I have such deep feelings about the High Holiday services. I want for my love to experience what I can't explain on Rosh Hashanah: how the sound of the shofar, the ram's horn, dramatically sounded in the synagogue, viscerally binds me to over two thousand years of Jews who have heard it. How the tashlich breadcrumbs first float on the creek where they are strewn, then as they sink and run away to the sea, how they freshen the air I breathe in the eternal cycle of loss and possibility.

I want her to know, somehow, why I cry at the Kol Nidre prayer on Yom Kippur, so plaintively sung by the cantor at the start of the Yom Kippur service. It's the same haunting Kol Nidre melody I played on my cello for so many years before I heard it as a Jew and knew why I loved it so. I want her to know why I cry again, shaken to my center by the internal earthquake that is the congregation singing the old melody, "aveinu malkeinu... aveinu malkeinu...", "our Father, our King...", the cry for G-d's compassion despite our failings. All the cantors in all the world don't reach me like that simple pleading melody. Will she hear it? How does it embrace, penetrate and comfort me? I do not know how. But it does. How can I describe a kiss?

Now wait... Judaism is trustworthy... leave a little to G-d... of course, she'll know! But she'll know all that is hers to know. Her eyes, her ears, will be the instruments of the moment for her, not my eyes and ears. All of life is in the High Holiday services; all the hopes and dreams of a year, of a person, of a people; all the sins, too, the marks missed and opportunities lost, and the chance to begin anew. The shofar shatters complacency, declaring that THIS is the day; there is no other day that begins all our remaining days. She will hear what is hers to hear.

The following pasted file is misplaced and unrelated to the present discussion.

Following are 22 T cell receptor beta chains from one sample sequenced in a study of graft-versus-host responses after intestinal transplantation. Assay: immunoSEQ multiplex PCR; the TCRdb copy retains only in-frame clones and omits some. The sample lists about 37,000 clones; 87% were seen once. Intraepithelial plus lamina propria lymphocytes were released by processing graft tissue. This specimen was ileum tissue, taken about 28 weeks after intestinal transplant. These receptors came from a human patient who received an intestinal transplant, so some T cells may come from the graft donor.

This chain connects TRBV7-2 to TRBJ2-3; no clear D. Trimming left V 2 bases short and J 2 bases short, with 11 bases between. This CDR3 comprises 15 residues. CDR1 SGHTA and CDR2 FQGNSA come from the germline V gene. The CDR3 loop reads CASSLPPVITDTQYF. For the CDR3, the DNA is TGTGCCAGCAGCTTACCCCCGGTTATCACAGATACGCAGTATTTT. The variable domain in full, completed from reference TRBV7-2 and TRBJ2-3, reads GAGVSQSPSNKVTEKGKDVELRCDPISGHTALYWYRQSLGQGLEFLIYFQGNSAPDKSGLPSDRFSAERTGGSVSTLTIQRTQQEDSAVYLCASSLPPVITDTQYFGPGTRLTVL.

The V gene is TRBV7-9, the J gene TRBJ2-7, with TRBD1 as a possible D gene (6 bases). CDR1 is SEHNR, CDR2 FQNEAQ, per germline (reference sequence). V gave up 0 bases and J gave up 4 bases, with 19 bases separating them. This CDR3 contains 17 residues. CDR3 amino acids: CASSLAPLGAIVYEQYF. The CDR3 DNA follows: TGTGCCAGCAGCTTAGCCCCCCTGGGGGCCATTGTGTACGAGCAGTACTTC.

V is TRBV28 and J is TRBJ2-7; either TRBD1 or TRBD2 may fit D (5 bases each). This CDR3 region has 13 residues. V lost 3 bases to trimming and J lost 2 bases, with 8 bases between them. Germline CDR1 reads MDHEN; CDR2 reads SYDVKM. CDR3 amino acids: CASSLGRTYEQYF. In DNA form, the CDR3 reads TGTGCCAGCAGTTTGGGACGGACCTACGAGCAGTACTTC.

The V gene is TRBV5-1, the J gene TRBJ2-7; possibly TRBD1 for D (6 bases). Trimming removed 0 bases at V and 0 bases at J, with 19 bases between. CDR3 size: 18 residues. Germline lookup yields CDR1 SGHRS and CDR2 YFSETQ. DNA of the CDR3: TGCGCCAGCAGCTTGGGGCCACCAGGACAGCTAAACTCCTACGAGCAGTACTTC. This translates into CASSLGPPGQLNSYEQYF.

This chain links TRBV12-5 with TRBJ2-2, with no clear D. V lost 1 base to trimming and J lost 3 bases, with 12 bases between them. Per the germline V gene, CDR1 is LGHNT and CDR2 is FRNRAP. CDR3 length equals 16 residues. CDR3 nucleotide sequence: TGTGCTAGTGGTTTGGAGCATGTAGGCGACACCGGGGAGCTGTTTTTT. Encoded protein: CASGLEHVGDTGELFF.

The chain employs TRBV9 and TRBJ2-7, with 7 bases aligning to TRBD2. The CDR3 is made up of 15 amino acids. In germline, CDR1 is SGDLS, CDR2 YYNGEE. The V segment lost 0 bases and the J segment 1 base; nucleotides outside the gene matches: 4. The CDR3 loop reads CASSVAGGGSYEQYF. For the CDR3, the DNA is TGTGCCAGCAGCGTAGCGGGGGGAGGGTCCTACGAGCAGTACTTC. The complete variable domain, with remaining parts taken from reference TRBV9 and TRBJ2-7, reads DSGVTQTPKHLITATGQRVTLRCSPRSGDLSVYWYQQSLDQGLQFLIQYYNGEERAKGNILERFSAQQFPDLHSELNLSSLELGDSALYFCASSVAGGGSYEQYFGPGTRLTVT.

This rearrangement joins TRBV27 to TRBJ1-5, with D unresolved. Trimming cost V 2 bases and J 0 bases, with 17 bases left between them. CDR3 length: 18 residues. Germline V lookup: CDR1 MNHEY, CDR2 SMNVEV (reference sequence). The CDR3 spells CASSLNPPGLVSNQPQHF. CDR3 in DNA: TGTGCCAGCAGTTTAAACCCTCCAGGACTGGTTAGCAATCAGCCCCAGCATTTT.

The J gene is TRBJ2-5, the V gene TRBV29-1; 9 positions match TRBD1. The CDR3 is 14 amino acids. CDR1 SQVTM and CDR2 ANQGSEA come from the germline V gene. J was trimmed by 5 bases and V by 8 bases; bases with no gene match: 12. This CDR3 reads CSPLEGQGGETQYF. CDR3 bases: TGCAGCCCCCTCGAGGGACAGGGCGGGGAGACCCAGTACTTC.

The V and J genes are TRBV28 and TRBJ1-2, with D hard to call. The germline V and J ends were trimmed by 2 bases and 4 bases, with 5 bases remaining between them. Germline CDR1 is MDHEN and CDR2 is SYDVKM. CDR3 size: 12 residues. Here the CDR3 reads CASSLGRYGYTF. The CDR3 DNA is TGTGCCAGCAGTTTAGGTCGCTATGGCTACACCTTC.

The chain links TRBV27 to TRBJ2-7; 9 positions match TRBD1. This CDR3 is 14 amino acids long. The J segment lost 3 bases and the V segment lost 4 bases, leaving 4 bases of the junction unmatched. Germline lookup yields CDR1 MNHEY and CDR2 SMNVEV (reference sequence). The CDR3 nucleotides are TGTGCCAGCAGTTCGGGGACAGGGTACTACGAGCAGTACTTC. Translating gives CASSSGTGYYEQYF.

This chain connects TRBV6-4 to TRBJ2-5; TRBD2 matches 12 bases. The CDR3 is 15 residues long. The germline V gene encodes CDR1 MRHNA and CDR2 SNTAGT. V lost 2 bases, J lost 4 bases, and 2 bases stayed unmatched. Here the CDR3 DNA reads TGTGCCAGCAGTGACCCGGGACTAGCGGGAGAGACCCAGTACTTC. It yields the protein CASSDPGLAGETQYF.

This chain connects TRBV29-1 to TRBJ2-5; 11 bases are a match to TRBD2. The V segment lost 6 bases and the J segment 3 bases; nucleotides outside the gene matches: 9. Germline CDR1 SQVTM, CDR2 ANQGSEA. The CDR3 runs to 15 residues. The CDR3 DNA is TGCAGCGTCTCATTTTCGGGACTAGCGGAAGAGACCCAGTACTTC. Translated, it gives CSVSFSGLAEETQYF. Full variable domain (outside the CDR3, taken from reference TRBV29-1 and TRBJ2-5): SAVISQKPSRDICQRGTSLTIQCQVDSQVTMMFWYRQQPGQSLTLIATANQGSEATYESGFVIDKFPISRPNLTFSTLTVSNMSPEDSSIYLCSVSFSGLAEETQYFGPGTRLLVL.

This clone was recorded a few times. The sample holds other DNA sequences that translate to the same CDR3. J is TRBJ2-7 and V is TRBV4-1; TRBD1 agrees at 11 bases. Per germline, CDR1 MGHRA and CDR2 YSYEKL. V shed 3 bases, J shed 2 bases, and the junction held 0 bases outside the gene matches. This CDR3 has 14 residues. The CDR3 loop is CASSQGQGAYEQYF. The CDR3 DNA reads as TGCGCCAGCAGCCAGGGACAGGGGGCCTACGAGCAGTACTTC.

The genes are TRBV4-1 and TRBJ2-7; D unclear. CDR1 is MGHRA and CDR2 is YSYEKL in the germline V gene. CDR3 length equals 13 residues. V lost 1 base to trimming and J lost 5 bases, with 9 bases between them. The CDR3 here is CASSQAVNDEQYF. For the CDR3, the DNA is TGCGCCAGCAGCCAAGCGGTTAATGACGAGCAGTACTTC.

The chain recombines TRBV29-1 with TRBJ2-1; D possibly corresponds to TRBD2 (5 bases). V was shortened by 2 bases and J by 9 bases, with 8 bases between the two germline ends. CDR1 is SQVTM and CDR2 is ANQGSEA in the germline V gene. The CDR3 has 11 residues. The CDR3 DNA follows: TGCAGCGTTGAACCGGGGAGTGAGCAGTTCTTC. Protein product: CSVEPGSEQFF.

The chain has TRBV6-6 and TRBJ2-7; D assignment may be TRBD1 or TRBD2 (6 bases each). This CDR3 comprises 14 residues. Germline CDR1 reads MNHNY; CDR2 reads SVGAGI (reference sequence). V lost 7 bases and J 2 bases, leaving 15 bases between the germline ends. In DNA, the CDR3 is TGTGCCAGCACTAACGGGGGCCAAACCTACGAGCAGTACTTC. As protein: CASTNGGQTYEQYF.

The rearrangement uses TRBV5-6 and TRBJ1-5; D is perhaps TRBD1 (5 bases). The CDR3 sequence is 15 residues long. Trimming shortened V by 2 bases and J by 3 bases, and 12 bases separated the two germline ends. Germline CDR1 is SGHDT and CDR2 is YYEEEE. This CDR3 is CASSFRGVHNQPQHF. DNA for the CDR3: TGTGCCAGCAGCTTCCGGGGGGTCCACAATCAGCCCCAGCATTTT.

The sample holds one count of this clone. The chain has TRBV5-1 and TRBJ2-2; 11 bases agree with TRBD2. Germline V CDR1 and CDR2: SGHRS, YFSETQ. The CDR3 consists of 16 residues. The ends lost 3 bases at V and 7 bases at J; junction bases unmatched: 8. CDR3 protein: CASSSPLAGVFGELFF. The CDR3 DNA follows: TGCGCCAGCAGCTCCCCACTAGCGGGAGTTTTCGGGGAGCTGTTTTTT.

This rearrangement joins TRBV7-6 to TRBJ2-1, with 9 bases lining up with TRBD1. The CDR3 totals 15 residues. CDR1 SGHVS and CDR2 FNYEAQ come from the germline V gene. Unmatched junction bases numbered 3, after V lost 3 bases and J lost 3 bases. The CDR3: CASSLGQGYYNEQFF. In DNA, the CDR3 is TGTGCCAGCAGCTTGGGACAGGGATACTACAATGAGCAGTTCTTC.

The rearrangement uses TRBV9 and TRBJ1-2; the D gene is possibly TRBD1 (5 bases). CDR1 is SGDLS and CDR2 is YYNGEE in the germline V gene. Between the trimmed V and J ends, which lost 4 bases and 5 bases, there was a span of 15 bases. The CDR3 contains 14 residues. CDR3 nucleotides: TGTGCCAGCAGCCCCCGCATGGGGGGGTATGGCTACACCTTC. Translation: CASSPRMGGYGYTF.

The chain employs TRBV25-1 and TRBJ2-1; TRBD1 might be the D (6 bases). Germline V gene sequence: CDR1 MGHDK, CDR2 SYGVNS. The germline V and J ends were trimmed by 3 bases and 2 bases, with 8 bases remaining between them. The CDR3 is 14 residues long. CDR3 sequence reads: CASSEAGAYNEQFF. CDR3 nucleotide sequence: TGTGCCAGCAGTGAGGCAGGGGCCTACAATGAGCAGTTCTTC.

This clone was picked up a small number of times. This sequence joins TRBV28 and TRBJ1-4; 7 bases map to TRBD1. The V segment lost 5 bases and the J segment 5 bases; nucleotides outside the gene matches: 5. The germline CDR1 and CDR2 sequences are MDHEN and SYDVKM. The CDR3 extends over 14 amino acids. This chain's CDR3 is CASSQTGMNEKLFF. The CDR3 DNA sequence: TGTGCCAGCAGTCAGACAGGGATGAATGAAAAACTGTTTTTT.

What will be hers to treasure, and what to set aside? Sharing her experience will be her gift to me. All of life is in the High Holidays, and all as individual as the amount of ourselves we give to it... a distillation of our own life. Of her life, if she likes. And I love her, and love her life. And I can't wait to see a little bit, through her eyes; see what is for her the distillation... and so to renew our history again, from this, the new first day and never again the same. Just like that kiss.

Hebrew for "Head of the Year," the Jewish New Year. With Yom Kippur, known as the High Holy Days. Hebrew for "Day of Atonement," the final of ten Days of Awe that begin with Rosh Hashanah. Occurs during the fall and is marked by a 24-hour fast. One of the most important Jewish holidays. Aramaic for "all vows," the opening words and name of the first prayer that begins the evening service on Yom Kippur. Kol Nidre has come to refer to the name of the evening service itself. Derived from the Greek word for "assembly," a Jewish house of prayer. Synagogue refers to both the room where prayer services are held and the building where it occurs. In Yiddish, "shul." Reform synagogues are often called "temple." Hebrew for "send off" or "cast away." On the afternoon of Rosh Hashanah it is customary to go to a body of moving water for a ceremony in which we cast off our sins by emptying crumbs from our pockets into the water. (See Micah 7:19.) A bread that comes in a few different varieties; its most common variation is a braided egg bread, though there are water challahs that don't have eggs, and there are whole-wheat challahs which sometimes also don't have eggs. It is customary to being Sabbath and holiday meals by saying blessings and eating challah. The Jewish Sabbath, from sunset on Friday to nightfall on Saturday. A member of the Jewish clergy who leads a congregation in songful prayer. ("Hazzan" in Hebrew.) Simple musical instrument made from a ram's horn that is blown in synagogue on Rosh Hashanah and Yom Kippur, as well as each morning after daily services during the Hebrew month of Elul (the month leading up to Rosh Hashanah and Yom Kippur). Hebrew for "my master," the term refers to a spiritual leader and teacher of Torah. Often, but not always, a rabbi is the leader of a synagogue congregation. The first five books of the Hebrew Bible (Genesis, Exodus, Leviticus, Numbers, Deuteronomy), or the scroll that contains them. God. In traditional Jewish circles, it is forbidden to write or say God's full Hebrew name. This custom has carried over into English by some, who write "God" without the vowel (o) and replace it with a hyphen. Some use variations of this, such as G!d or G@d.
Elisha Aharon

Elisha Aharon writes from Duluth, Minnesota. He converted to Judaism in 1991 then finished his degree in Religious Studies at Benedictine College. His special interests are the interrelationship of Christianity and Judaism, and the common ground shared by traditional therapy and spirituality in counseling.